Colorado PROFILES, The Colorado Clinical and Translational Sciences Institute (CCTSI)
Keywords
Last Name
Institution

Contact Us
If you have any questions or feedback please contact us.

The Origin and Function of Macrophages in the Foreign Body Response


Collapse Biography 

Collapse Overview 
Collapse abstract
Synthetic hydrogels are remarkable platforms for in situ cell delivery in a three-dimensional scaffold where the chemistry and properties can be tuned to promote and facilitate tissue growth. Synthetic hydrogels, however, as with any non-biological material, suffer from the immune system?s normal response to foreign materials. The foreign body response (FBR) is characterized by chronic inflammation and the formation of a dense, avascular fibrous capsule. These events can negatively affect cells embedded within a hydrogel and create a barrier between the scaffold and the host tissue that prevents integration. Given that synthetic hydrogels offer numerous advantages for designing tunable scaffolds (e.g., material stiffness, degradation rates, etc.), a better understanding of the FBR is needed. While macrophages are known to orchestrate the FBR, our current view of macrophages in the FBR is oversimplified. Fundamentally, these has been a recent paradigm shift in how macrophages are viewed. We now know that macrophages from distinctly different origins, ?resident? tissue macrophages and ?recruited? macrophages from blood-derived monocytes, respond to areas of injury, but with distinctly different roles. ?Recruited? monocyte-derived macrophages are thought to be the main drivers of pro- inflammatory and pro-fibrotic responses in injured tissue. Thus, it is reasonable to postulate that these different macrophage populations may be involved in the FBR. The overarching goal of this senior fellowship is to apply this new paradigm to study the macrophage in the context of the FBR. This idea that macrophages, which accumulate at the site of an implant, arrive from different origins has not been considered previously in the FBR. These studies are central to the research training plan that will broaden the PI?s knowledge in immunology, enable her to learn state-of-the-art techniques to study macrophages, and facilitate the PI?s transition to establish a new research direction in immunology of biomaterials for musculoskeletal research. The overarching hypothesis for this project is that ?recruited? macrophages from blood-derived monocytes are primarily responsible for the events that lead to chronic inflammation and fibrosis in the FBR. To test this hypothesis two specific aims are proposed: a) identify the biological effect of macrophages and their functional state on the FBR using CCR2 knockout mouse models and b) identify the temporal biological effect of macrophages and their functional state on the FBR using MaFIA transgenic mouse models. We will employ novel techniques and mouse models that prevent recruitment of monocyte-derived (i.e., ?recruited?) macrophages (i.e., CCR2 knockouts) and that allow us to inducibly deplete all macrophages at discrete time intervals (i.e., MaFIA). The outcome of these studies is to re-define the macrophage in the context of the FBR and importantly identify how different macrophage subpopulations contribute to the FBR. This new insight will be leveraged to design immunomodulatory hydrogels that target the timing and the macrophage subpopulation(s) that is responsible for the FBR.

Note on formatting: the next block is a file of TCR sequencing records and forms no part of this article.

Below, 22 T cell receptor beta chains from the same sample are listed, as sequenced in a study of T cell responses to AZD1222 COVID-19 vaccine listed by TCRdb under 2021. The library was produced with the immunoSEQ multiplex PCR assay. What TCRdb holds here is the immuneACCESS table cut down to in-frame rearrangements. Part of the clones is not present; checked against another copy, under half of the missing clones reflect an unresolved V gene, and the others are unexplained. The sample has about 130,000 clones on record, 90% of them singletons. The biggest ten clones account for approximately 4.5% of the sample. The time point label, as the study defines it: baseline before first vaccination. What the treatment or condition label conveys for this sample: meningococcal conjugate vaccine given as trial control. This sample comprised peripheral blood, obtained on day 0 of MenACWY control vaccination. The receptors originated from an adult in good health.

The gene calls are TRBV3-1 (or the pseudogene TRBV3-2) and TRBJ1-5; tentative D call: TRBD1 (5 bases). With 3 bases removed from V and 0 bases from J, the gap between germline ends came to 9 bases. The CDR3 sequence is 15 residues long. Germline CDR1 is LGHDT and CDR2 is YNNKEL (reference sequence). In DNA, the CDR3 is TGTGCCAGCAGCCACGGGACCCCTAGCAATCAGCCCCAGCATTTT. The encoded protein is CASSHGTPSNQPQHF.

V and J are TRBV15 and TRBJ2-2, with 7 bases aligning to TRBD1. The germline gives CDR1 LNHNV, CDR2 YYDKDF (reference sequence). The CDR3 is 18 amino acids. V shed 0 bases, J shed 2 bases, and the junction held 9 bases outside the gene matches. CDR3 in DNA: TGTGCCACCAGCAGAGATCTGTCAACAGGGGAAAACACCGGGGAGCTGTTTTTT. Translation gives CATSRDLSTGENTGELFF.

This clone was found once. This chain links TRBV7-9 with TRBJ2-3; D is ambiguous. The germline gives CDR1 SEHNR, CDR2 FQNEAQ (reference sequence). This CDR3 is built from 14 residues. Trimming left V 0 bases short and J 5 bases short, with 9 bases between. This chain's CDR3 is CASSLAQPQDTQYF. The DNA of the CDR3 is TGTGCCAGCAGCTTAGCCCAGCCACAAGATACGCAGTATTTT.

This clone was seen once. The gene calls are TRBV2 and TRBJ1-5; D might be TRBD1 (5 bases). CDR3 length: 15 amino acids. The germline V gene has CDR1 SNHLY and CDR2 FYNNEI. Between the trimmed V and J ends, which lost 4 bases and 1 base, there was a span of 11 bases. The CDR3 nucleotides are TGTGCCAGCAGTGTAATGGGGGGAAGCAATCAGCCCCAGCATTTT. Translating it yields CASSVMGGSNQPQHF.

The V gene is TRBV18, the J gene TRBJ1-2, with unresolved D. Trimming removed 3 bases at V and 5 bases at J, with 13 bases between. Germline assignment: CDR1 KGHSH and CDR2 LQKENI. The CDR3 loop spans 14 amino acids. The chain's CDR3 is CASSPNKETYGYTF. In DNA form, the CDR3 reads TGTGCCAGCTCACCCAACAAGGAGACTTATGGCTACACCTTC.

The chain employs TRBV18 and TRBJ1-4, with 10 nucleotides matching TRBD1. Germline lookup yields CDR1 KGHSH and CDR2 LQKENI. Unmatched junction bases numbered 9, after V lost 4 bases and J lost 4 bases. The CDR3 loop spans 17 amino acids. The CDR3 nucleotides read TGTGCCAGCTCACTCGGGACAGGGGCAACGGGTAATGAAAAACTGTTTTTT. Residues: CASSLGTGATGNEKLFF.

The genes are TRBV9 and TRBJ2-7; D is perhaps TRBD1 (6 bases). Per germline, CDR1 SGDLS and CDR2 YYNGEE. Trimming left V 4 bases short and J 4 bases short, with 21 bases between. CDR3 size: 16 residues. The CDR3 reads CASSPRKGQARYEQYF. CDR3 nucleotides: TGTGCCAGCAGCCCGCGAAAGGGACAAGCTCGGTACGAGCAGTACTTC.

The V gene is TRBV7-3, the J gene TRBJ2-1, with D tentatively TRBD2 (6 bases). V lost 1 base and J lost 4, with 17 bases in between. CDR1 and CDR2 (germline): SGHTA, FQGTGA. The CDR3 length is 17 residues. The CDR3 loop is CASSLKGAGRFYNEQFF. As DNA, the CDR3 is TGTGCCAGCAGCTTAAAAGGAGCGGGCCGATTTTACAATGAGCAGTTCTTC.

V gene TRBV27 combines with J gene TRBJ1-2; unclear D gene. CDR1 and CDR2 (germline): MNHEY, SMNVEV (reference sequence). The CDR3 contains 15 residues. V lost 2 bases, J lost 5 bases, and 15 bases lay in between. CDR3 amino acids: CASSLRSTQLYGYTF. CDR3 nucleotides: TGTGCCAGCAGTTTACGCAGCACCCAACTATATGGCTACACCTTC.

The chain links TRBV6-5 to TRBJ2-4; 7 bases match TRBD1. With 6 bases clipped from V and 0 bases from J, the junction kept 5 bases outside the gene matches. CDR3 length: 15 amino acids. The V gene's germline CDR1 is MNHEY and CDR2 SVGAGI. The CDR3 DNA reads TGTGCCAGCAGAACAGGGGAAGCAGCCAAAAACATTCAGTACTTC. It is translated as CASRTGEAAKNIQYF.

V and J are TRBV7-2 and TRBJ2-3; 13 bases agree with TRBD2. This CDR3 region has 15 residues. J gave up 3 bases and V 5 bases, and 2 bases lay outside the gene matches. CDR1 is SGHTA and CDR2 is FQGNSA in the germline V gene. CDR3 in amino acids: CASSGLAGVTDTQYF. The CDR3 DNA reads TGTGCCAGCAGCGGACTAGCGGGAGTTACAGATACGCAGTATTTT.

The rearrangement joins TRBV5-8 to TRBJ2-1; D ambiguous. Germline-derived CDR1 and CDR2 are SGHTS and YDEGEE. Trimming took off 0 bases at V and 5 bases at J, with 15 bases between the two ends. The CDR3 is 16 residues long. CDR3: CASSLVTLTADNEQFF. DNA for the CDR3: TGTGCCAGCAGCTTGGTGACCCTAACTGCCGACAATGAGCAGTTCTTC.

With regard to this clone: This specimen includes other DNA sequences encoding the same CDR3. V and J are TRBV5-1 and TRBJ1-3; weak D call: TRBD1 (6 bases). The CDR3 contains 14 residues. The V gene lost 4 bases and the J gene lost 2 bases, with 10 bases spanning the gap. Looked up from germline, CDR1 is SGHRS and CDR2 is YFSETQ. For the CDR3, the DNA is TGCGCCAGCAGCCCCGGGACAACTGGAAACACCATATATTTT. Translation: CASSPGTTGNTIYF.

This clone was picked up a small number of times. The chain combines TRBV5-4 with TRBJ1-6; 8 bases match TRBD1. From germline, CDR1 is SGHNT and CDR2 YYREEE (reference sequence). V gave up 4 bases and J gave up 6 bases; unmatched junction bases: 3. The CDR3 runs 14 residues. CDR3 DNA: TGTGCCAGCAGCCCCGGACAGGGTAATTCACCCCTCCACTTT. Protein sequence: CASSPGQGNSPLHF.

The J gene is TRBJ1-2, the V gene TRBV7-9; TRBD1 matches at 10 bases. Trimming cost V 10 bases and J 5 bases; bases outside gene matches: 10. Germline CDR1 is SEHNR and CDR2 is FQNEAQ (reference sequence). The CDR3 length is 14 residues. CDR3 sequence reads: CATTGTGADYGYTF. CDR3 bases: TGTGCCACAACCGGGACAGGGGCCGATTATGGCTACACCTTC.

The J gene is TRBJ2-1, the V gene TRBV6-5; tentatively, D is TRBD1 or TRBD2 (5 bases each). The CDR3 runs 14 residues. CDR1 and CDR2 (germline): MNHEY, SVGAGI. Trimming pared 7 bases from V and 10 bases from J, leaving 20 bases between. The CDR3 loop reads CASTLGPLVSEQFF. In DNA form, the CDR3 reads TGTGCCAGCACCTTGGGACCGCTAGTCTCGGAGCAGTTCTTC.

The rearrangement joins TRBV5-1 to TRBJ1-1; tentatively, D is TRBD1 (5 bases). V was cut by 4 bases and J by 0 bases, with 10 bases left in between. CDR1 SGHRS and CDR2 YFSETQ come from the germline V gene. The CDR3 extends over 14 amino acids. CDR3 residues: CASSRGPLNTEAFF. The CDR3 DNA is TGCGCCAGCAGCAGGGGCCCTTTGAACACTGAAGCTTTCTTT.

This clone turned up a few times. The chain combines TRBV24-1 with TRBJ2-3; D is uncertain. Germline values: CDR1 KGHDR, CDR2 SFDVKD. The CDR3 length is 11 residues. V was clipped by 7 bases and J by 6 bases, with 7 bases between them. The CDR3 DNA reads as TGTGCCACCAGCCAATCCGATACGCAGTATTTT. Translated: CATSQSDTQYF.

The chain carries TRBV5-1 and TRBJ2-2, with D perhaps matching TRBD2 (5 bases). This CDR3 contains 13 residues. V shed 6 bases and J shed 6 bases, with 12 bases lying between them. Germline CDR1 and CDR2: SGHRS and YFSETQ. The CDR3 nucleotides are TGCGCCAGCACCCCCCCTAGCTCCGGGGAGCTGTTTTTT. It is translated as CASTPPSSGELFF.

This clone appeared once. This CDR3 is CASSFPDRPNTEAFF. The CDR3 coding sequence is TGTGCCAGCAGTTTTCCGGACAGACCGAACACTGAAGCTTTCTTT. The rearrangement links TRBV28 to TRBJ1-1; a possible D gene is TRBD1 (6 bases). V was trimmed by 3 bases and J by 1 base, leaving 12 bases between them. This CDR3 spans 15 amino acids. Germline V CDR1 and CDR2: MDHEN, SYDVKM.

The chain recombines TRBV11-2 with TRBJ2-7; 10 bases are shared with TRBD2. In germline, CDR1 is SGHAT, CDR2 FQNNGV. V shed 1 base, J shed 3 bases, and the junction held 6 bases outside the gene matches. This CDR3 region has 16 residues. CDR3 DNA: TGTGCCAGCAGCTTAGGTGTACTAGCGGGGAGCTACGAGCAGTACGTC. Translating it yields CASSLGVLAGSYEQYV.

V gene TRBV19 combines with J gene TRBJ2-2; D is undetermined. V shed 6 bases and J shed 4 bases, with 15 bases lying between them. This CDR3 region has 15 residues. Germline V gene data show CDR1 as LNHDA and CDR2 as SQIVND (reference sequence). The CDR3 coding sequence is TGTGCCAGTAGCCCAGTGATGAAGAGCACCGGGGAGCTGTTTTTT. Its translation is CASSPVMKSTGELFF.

Collapse sponsor award id
F33AR074287

Collapse Time 
Collapse start date
2018-09-01
Collapse end date
2019-08-31

Copyright © 2024 The Regents of the University of Colorado, a body corporate. All rights reserved. (Harvard PROFILES RNS software version: 2.11.1)